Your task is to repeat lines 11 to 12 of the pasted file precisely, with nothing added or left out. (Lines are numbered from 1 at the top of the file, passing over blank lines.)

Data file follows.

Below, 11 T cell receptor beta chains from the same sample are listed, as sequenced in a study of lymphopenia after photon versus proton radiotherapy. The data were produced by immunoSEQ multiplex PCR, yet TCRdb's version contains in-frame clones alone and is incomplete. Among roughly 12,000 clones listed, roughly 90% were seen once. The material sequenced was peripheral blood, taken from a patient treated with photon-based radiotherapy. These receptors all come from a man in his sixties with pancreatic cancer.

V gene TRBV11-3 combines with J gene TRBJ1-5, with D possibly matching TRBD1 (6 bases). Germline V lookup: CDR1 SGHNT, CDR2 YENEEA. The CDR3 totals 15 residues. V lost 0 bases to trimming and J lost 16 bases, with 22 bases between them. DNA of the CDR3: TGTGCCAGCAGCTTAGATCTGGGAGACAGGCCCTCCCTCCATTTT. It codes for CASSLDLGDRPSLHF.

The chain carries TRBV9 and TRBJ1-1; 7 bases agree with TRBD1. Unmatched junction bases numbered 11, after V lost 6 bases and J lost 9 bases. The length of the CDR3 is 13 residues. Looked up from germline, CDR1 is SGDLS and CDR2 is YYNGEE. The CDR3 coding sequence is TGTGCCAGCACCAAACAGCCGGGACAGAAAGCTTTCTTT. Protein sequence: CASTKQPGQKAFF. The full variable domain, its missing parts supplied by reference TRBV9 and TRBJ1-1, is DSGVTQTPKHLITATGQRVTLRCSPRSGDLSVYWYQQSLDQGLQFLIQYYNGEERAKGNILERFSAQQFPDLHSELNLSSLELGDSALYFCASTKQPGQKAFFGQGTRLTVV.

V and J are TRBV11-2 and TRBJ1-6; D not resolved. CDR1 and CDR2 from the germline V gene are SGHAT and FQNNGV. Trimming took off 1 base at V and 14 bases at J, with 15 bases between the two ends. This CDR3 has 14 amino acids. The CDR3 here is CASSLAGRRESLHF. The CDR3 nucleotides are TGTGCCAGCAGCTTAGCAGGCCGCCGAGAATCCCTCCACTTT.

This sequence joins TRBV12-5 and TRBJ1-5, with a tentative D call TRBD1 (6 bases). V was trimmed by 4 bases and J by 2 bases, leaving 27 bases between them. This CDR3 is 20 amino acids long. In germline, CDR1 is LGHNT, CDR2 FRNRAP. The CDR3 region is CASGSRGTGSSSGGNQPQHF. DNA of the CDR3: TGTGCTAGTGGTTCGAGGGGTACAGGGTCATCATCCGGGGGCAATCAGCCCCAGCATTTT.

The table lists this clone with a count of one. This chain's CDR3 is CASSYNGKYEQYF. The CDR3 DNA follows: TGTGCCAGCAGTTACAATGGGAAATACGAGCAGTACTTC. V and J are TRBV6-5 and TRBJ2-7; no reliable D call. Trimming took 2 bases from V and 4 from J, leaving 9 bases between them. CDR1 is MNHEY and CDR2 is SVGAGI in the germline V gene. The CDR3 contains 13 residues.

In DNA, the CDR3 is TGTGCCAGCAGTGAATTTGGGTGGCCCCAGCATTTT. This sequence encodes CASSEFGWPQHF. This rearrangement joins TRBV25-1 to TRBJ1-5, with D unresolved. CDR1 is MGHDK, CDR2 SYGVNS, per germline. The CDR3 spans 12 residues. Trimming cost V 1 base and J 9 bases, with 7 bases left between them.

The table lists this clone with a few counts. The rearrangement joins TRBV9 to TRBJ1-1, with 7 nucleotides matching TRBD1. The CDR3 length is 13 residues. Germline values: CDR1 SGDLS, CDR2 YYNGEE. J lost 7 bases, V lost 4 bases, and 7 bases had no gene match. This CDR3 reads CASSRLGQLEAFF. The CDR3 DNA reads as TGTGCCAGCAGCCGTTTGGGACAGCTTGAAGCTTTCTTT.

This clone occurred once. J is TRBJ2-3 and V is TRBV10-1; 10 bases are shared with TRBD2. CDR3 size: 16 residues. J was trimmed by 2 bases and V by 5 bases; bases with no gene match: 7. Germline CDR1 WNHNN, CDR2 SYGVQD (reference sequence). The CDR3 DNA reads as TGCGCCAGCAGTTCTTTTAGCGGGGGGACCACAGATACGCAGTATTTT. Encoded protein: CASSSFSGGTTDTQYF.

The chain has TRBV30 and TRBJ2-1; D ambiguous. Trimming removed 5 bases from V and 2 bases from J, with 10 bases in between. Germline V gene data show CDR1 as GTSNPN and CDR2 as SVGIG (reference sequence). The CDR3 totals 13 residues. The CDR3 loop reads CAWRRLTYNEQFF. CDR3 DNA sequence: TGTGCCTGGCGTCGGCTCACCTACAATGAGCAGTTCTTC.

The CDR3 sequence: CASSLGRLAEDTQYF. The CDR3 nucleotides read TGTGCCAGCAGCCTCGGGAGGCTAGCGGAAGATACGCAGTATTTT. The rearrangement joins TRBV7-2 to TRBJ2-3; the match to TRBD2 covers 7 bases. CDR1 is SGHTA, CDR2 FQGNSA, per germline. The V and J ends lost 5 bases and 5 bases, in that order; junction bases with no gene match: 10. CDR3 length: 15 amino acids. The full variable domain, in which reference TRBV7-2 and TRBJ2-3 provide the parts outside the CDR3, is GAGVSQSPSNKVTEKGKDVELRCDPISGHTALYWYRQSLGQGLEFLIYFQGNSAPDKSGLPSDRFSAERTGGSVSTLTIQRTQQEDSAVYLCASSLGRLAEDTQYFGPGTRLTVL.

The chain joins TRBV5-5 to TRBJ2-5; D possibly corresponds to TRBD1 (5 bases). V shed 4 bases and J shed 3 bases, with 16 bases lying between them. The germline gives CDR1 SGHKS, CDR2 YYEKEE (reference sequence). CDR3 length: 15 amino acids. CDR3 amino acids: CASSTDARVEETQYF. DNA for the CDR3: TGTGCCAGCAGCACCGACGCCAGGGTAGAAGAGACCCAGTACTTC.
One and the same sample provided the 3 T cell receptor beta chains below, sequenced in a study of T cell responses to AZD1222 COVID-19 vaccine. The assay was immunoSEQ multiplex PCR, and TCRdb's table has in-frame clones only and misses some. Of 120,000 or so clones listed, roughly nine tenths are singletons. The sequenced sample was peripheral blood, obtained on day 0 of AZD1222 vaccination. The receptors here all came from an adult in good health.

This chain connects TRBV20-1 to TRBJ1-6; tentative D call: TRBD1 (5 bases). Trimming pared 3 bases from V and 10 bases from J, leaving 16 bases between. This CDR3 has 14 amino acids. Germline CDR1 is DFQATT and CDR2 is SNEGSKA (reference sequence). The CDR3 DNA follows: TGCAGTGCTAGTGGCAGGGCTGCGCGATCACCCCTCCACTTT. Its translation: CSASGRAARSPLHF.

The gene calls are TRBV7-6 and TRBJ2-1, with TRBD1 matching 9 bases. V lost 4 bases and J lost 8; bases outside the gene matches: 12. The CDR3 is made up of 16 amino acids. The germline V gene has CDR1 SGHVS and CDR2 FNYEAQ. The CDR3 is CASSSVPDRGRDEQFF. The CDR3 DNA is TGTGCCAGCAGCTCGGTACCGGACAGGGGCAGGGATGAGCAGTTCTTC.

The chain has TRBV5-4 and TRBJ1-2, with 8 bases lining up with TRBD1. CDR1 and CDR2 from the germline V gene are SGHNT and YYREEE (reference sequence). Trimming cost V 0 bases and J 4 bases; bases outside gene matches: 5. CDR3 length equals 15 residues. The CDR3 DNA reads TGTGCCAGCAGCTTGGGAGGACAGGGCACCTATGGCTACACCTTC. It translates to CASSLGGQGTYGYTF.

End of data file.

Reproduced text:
The CDR3 sequence: CASSLGRLAEDTQYF. The CDR3 nucleotides read TGTGCCAGCAGCCTCGGGAGGCTAGCGGAAGATACGCAGTATTTT. The rearrangement joins TRBV7-2 to TRBJ2-3; the match to TRBD2 covers 7 bases. CDR1 is SGHTA, CDR2 FQGNSA, per germline. The V and J ends lost 5 bases and 5 bases, in that order; junction bases with no gene match: 10. CDR3 length: 15 amino acids. The full variable domain, in which reference TRBV7-2 and TRBJ2-3 provide the parts outside the CDR3, is GAGVSQSPSNKVTEKGKDVELRCDPISGHTALYWYRQSLGQGLEFLIYFQGNSAPDKSGLPSDRFSAERTGGSVSTLTIQRTQQEDSAVYLCASSLGRLAEDTQYFGPGTRLTVL.

The chain joins TRBV5-5 to TRBJ2-5; D possibly corresponds to TRBD1 (5 bases). V shed 4 bases and J shed 3 bases, with 16 bases lying between them. The germline gives CDR1 SGHKS, CDR2 YYEKEE (reference sequence). CDR3 length: 15 amino acids. CDR3 amino acids: CASSTDARVEETQYF. DNA for the CDR3: TGTGCCAGCAGCACCGACGCCAGGGTAGAAGAGACCCAGTACTTC.